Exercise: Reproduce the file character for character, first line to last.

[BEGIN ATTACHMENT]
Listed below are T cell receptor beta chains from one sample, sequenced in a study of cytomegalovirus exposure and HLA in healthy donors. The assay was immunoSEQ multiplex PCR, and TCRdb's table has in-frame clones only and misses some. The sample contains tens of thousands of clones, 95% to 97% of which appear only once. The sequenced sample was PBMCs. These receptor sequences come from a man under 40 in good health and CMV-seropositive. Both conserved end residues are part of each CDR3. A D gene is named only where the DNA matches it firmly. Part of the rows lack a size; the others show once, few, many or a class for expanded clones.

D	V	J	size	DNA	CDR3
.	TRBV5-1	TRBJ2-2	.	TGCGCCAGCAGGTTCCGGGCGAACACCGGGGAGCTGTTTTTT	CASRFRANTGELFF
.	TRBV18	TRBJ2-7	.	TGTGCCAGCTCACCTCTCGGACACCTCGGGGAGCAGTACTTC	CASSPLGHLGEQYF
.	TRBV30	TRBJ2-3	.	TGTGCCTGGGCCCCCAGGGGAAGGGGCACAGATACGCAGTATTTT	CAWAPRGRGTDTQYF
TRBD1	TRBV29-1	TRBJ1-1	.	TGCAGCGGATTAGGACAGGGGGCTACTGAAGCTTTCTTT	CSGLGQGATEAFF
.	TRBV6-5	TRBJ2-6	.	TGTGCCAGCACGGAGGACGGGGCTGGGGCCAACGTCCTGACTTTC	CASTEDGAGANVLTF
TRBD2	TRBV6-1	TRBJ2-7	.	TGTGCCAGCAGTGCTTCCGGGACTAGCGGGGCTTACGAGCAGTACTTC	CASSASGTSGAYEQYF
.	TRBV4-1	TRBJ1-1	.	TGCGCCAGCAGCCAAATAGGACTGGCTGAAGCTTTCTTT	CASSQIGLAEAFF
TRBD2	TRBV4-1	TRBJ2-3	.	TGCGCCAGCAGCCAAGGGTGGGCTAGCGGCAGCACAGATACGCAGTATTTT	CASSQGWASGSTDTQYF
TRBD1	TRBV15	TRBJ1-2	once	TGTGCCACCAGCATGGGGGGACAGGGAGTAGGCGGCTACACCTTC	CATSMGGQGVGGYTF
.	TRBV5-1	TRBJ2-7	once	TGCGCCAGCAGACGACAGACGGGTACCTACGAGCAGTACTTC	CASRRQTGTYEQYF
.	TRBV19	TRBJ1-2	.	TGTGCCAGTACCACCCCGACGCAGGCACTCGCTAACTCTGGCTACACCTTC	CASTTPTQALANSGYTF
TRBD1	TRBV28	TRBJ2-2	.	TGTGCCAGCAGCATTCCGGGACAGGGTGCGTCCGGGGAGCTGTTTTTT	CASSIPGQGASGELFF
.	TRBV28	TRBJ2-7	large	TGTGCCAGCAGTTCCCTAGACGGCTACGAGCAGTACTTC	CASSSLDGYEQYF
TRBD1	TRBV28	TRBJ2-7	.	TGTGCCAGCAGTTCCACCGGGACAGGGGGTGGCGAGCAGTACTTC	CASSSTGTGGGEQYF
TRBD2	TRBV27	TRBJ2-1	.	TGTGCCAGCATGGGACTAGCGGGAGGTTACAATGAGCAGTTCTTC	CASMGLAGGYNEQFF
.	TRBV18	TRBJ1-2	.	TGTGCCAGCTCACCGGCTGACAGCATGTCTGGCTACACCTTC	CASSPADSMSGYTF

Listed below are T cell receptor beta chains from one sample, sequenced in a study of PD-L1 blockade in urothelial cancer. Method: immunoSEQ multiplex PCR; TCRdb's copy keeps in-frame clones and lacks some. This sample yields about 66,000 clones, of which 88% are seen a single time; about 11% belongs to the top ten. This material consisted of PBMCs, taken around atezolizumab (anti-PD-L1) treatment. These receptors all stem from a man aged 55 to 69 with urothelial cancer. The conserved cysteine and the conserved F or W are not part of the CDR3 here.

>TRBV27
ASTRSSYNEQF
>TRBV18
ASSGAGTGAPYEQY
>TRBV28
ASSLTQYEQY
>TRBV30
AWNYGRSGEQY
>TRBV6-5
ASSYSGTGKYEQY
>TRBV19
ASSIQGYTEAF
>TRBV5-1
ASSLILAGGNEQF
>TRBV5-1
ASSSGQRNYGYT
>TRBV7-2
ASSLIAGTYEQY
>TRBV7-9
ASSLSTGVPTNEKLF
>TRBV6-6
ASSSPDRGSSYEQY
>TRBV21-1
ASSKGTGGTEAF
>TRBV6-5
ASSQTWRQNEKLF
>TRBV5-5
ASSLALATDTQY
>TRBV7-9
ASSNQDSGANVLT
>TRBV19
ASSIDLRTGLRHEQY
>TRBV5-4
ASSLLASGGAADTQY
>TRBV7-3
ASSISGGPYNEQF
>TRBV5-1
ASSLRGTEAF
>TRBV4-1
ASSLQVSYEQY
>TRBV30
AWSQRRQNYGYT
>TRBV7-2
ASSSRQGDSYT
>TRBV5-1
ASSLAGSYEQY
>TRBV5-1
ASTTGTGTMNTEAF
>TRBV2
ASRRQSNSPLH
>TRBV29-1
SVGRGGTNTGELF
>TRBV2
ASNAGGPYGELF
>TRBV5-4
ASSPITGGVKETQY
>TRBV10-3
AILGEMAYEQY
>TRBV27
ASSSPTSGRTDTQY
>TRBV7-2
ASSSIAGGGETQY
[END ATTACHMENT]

Listed below are T cell receptor beta chains from one sample, sequenced in a study of cytomegalovirus exposure and HLA in healthy donors. The assay was immunoSEQ multiplex PCR, and TCRdb's table has in-frame clones only and misses some. The sample contains tens of thousands of clones, 95% to 97% of which appear only once. The sequenced sample was PBMCs. These receptor sequences come from a man under 40 in good health and CMV-seropositive. Both conserved end residues are part of each CDR3. A D gene is named only where the DNA matches it firmly. Part of the rows lack a size; the others show once, few, many or a class for expanded clones.

D	V	J	size	DNA	CDR3
.	TRBV5-1	TRBJ2-2	.	TGCGCCAGCAGGTTCCGGGCGAACACCGGGGAGCTGTTTTTT	CASRFRANTGELFF
.	TRBV18	TRBJ2-7	.	TGTGCCAGCTCACCTCTCGGACACCTCGGGGAGCAGTACTTC	CASSPLGHLGEQYF
.	TRBV30	TRBJ2-3	.	TGTGCCTGGGCCCCCAGGGGAAGGGGCACAGATACGCAGTATTTT	CAWAPRGRGTDTQYF
TRBD1	TRBV29-1	TRBJ1-1	.	TGCAGCGGATTAGGACAGGGGGCTACTGAAGCTTTCTTT	CSGLGQGATEAFF
.	TRBV6-5	TRBJ2-6	.	TGTGCCAGCACGGAGGACGGGGCTGGGGCCAACGTCCTGACTTTC	CASTEDGAGANVLTF
TRBD2	TRBV6-1	TRBJ2-7	.	TGTGCCAGCAGTGCTTCCGGGACTAGCGGGGCTTACGAGCAGTACTTC	CASSASGTSGAYEQYF
.	TRBV4-1	TRBJ1-1	.	TGCGCCAGCAGCCAAATAGGACTGGCTGAAGCTTTCTTT	CASSQIGLAEAFF
TRBD2	TRBV4-1	TRBJ2-3	.	TGCGCCAGCAGCCAAGGGTGGGCTAGCGGCAGCACAGATACGCAGTATTTT	CASSQGWASGSTDTQYF
TRBD1	TRBV15	TRBJ1-2	once	TGTGCCACCAGCATGGGGGGACAGGGAGTAGGCGGCTACACCTTC	CATSMGGQGVGGYTF
.	TRBV5-1	TRBJ2-7	once	TGCGCCAGCAGACGACAGACGGGTACCTACGAGCAGTACTTC	CASRRQTGTYEQYF
.	TRBV19	TRBJ1-2	.	TGTGCCAGTACCACCCCGACGCAGGCACTCGCTAACTCTGGCTACACCTTC	CASTTPTQALANSGYTF
TRBD1	TRBV28	TRBJ2-2	.	TGTGCCAGCAGCATTCCGGGACAGGGTGCGTCCGGGGAGCTGTTTTTT	CASSIPGQGASGELFF
.	TRBV28	TRBJ2-7	large	TGTGCCAGCAGTTCCCTAGACGGCTACGAGCAGTACTTC	CASSSLDGYEQYF
TRBD1	TRBV28	TRBJ2-7	.	TGTGCCAGCAGTTCCACCGGGACAGGGGGTGGCGAGCAGTACTTC	CASSSTGTGGGEQYF
TRBD2	TRBV27	TRBJ2-1	.	TGTGCCAGCATGGGACTAGCGGGAGGTTACAATGAGCAGTTCTTC	CASMGLAGGYNEQFF
.	TRBV18	TRBJ1-2	.	TGTGCCAGCTCACCGGCTGACAGCATGTCTGGCTACACCTTC	CASSPADSMSGYTF

Listed below are T cell receptor beta chains from one sample, sequenced in a study of PD-L1 blockade in urothelial cancer. Method: immunoSEQ multiplex PCR; TCRdb's copy keeps in-frame clones and lacks some. This sample yields about 66,000 clones, of which 88% are seen a single time; about 11% belongs to the top ten. This material consisted of PBMCs, taken around atezolizumab (anti-PD-L1) treatment. These receptors all stem from a man aged 55 to 69 with urothelial cancer. The conserved cysteine and the conserved F or W are not part of the CDR3 here.

>TRBV27
ASTRSSYNEQF
>TRBV18
ASSGAGTGAPYEQY
>TRBV28
ASSLTQYEQY
>TRBV30
AWNYGRSGEQY
>TRBV6-5
ASSYSGTGKYEQY
>TRBV19
ASSIQGYTEAF
>TRBV5-1
ASSLILAGGNEQF
>TRBV5-1
ASSSGQRNYGYT
>TRBV7-2
ASSLIAGTYEQY
>TRBV7-9
ASSLSTGVPTNEKLF
>TRBV6-6
ASSSPDRGSSYEQY
>TRBV21-1
ASSKGTGGTEAF
>TRBV6-5
ASSQTWRQNEKLF
>TRBV5-5
ASSLALATDTQY
>TRBV7-9
ASSNQDSGANVLT
>TRBV19
ASSIDLRTGLRHEQY
>TRBV5-4
ASSLLASGGAADTQY
>TRBV7-3
ASSISGGPYNEQF
>TRBV5-1
ASSLRGTEAF
>TRBV4-1
ASSLQVSYEQY
>TRBV30
AWSQRRQNYGYT
>TRBV7-2
ASSSRQGDSYT
>TRBV5-1
ASSLAGSYEQY
>TRBV5-1
ASTTGTGTMNTEAF
>TRBV2
ASRRQSNSPLH
>TRBV29-1
SVGRGGTNTGELF
>TRBV2
ASNAGGPYGELF
>TRBV5-4
ASSPITGGVKETQY
>TRBV10-3
AILGEMAYEQY
>TRBV27
ASSSPTSGRTDTQY
>TRBV7-2
ASSSIAGGGETQY